He was a man with the innocent heart of a little boy. He took the stand in defense of Liberty, she of yellow dress and American freedom… He wrote his poetry for a girl, a little girl, who, born of a mulatto mother, was fairly recognized as beautiful. Delicious was the day when he went about his way to find her lounging on her cushions. Again, innocent was the heart of a young man caught up in theatrical robes of scenery Parisian. Student caught unawares, she found him and his stare in the street where guttersnipe and rainwater meet. Sweet was the voice that doth compare her hair to the fair affairs of stated history. And so he wrote, a book some joked, a revolution in writing. He defended her good name, Hagar some might say, maidservant to Sarah and Abraham. Mulatto she may have been, fair to Father, leaving the scene on the birth of his second son, Isaac. Charles Baudelaire was his name, nothing was a game to him, nothing more than Charlie Brown would be known as his fame!
My former neighbor, who lived across the way, once told me a joke told her by a visiting priest. He asked, “Evelyn, do you know where they get holy water?” She was serious, him being a priest… “No, Father, I don’t” she replied. The priest came back: “well, they take the water and boil the Hell out of it!” She had to laugh as she told it to me. ~ Hello, Hell-oh, Hello, Hallow, Hello, Hell-l’eau, Hallo, how low, Hello, mellow, Hallo, hollow? Hello, yellow, hallow, who knows? Hello, He’ll owe, Hallo, Hell ode? Hello, Hell-l’eau, hollow, how l’eau? (Lyrics paraphrased from Kurt Cobain & Nirvana.)
Allyn, allyn be Hagar, sweet mellifluous Harmony be her being led by the Heart Of the Lord, towards the gates of Heaven! Allyn be her voice, a voice that chooses, A freedom to be a woman, a Liberty To be a grrrrl. Let Honey be the world! & so harmonious be she who believes In the Father, who trusts in his wisdom Of the Ages, as the Sun will rise over The horizon, settling on a newfound day. & honey bee the drones who hone A way back home, once lost & forgotten In Time & Space. Barred naked in the hive, An insect surprise, the smoke stoked & stroked the behavior, with comportment Benign, of Nature’s design, a Queen, A scenery, a please & my curtain rent.
"Might the Flowers..."
Might the flowers be composed, & be composed of light? Might they say "hey," what the hay, the grass or the weeds, A bloom can blossom like the flowers of evil, might they come to be the delight of the free? Might they become for us the dance of an early plight, satisfying the need for running or flight, To be the children of a poor spirit, to put up while putting up the good fight? A child was born unto us of this world... a child mulatto? A flag unfurled! Abraham knew the Truth. We who see seek the news, Hagar a child of the day. Escape through the night was the only way, to & wholly towards Heaven...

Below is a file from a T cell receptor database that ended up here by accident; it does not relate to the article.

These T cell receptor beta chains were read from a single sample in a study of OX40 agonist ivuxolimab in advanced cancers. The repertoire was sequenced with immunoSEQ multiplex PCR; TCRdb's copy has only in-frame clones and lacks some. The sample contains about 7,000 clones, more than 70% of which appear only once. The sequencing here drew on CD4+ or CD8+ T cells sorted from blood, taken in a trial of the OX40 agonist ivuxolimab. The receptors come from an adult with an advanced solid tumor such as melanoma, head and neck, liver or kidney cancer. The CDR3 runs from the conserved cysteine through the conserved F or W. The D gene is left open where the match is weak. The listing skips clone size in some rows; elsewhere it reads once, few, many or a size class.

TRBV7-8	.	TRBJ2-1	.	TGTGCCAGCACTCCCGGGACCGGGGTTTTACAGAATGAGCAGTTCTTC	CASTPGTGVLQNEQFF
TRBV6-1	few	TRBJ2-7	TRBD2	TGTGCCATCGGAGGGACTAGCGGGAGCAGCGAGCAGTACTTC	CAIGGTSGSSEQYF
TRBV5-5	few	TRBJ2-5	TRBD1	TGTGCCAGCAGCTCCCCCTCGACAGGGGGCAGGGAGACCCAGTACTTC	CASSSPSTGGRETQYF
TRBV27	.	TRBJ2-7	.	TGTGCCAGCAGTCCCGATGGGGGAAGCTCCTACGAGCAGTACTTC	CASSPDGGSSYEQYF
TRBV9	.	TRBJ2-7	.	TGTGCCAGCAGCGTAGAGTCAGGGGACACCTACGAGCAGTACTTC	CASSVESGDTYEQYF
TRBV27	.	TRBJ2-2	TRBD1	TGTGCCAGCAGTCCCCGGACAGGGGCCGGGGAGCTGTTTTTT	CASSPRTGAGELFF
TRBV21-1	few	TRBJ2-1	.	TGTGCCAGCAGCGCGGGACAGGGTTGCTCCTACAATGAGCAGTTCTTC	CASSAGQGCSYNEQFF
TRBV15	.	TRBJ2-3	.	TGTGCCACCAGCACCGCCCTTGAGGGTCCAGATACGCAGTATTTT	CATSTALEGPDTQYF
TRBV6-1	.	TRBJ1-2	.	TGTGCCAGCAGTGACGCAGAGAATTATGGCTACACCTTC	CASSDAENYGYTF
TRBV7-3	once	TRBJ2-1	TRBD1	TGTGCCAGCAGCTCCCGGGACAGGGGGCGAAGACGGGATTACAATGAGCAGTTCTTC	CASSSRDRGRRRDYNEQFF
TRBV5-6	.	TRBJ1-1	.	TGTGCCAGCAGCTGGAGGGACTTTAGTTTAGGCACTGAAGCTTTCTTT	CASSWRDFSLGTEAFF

O Little Girl III
O Hagar, o my girl, o darling, my daughter, O Hagar, please take the world for the better, My daughter, my giant, our affair scares the People, My daughter, my wife, our People need you, O child, o wondrous child, how momentous The moment, how organized the wealth, O child, left for lost, perhaps forgotten, Sarah & I will not forget…
A Female Garçon II
She was led by the River of Life, a watery flow that grows in Africa & forms the river’s fertile valley. Abraham understood, & chose her to be mother of his child. She was present from the beginning, before he & Sarah arrived, planting the crops & harvesting the wheat. She was young, she was not old, when told of her new station. A female garçon, she’d be the one, to raise a new family. A new family of common humanity, the slave freed as a child of God. D-O-G, Cat, C-A-T, Rhode Island.
The End of the Day
The frost on the window pane has melted Leaving rivulets of spilt milk appearing Inside the glass, the world outside still Fascinates, the trees are becoming black. Patches of dark grass reappear amidst The early winter snow, the contrast is fast Resembling memories of the Inferno, The Sun, a star, that great fiery orb, Discovers our distant horizon, As prospects for tomorrow are rising, & lovers part forlorn, the end of the day’s Arrival brings us back to the storm, The tempest lost, the cloudbanks tossed, A hope & a prayer for the morn…
The Holiday Tree
; Douglass Fer the Hol-i-days, A Christmas Tree, A Thanks Giving Tree! Blanketed in snow, Beside field & grass; Cold winter we go, A Tree of lore, An abundance & store Of family wealth, & from the moor, Colored in Love, A light-bright, & trumpet Blast!